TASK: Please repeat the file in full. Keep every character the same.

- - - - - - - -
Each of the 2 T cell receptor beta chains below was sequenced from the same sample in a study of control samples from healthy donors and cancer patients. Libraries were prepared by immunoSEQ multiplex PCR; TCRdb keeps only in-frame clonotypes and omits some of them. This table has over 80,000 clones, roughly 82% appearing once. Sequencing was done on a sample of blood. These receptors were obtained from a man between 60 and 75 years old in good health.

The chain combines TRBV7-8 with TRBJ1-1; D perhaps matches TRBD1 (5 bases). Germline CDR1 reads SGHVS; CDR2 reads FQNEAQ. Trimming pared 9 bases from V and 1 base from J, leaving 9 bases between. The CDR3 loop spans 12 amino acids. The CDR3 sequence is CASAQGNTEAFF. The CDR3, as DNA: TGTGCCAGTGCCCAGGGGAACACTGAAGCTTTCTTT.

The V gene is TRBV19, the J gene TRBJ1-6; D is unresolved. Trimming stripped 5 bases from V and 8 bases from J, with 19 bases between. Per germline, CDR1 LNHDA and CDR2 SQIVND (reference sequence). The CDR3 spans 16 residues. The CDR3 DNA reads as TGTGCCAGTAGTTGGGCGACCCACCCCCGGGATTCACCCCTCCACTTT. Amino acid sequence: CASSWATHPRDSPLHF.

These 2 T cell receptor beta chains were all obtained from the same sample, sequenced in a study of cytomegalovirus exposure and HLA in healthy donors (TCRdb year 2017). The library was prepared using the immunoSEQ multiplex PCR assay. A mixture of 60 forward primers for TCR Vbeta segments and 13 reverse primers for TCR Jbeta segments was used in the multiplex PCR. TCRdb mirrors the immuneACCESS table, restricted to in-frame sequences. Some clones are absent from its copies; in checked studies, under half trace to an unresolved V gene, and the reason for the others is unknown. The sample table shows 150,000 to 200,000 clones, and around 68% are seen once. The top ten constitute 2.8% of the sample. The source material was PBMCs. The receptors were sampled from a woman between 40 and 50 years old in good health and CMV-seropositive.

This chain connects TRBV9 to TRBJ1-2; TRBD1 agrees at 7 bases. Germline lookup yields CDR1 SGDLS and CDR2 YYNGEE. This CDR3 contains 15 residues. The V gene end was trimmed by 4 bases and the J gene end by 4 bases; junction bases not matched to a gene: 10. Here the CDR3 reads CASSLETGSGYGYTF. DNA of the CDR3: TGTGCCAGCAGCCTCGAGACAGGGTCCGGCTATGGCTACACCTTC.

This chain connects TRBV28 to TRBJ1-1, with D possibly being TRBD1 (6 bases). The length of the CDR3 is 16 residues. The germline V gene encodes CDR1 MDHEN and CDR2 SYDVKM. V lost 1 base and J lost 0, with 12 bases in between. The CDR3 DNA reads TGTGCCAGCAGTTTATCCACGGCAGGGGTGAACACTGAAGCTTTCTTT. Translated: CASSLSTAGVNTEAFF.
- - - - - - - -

Each of the 2 T cell receptor beta chains below was sequenced from the same sample in a study of control samples from healthy donors and cancer patients. Libraries were prepared by immunoSEQ multiplex PCR; TCRdb keeps only in-frame clonotypes and omits some of them. This table has over 80,000 clones, roughly 82% appearing once. Sequencing was done on a sample of blood. These receptors were obtained from a man between 60 and 75 years old in good health.

The chain combines TRBV7-8 with TRBJ1-1; D perhaps matches TRBD1 (5 bases). Germline CDR1 reads SGHVS; CDR2 reads FQNEAQ. Trimming pared 9 bases from V and 1 base from J, leaving 9 bases between. The CDR3 loop spans 12 amino acids. The CDR3 sequence is CASAQGNTEAFF. The CDR3, as DNA: TGTGCCAGTGCCCAGGGGAACACTGAAGCTTTCTTT.

The V gene is TRBV19, the J gene TRBJ1-6; D is unresolved. Trimming stripped 5 bases from V and 8 bases from J, with 19 bases between. Per germline, CDR1 LNHDA and CDR2 SQIVND (reference sequence). The CDR3 spans 16 residues. The CDR3 DNA reads as TGTGCCAGTAGTTGGGCGACCCACCCCCGGGATTCACCCCTCCACTTT. Amino acid sequence: CASSWATHPRDSPLHF.

These 2 T cell receptor beta chains were all obtained from the same sample, sequenced in a study of cytomegalovirus exposure and HLA in healthy donors (TCRdb year 2017). The library was prepared using the immunoSEQ multiplex PCR assay. A mixture of 60 forward primers for TCR Vbeta segments and 13 reverse primers for TCR Jbeta segments was used in the multiplex PCR. TCRdb mirrors the immuneACCESS table, restricted to in-frame sequences. Some clones are absent from its copies; in checked studies, under half trace to an unresolved V gene, and the reason for the others is unknown. The sample table shows 150,000 to 200,000 clones, and around 68% are seen once. The top ten constitute 2.8% of the sample. The source material was PBMCs. The receptors were sampled from a woman between 40 and 50 years old in good health and CMV-seropositive.

This chain connects TRBV9 to TRBJ1-2; TRBD1 agrees at 7 bases. Germline lookup yields CDR1 SGDLS and CDR2 YYNGEE. This CDR3 contains 15 residues. The V gene end was trimmed by 4 bases and the J gene end by 4 bases; junction bases not matched to a gene: 10. Here the CDR3 reads CASSLETGSGYGYTF. DNA of the CDR3: TGTGCCAGCAGCCTCGAGACAGGGTCCGGCTATGGCTACACCTTC.

This chain connects TRBV28 to TRBJ1-1, with D possibly being TRBD1 (6 bases). The length of the CDR3 is 16 residues. The germline V gene encodes CDR1 MDHEN and CDR2 SYDVKM. V lost 1 base and J lost 0, with 12 bases in between. The CDR3 DNA reads TGTGCCAGCAGTTTATCCACGGCAGGGGTGAACACTGAAGCTTTCTTT. Translated: CASSLSTAGVNTEAFF.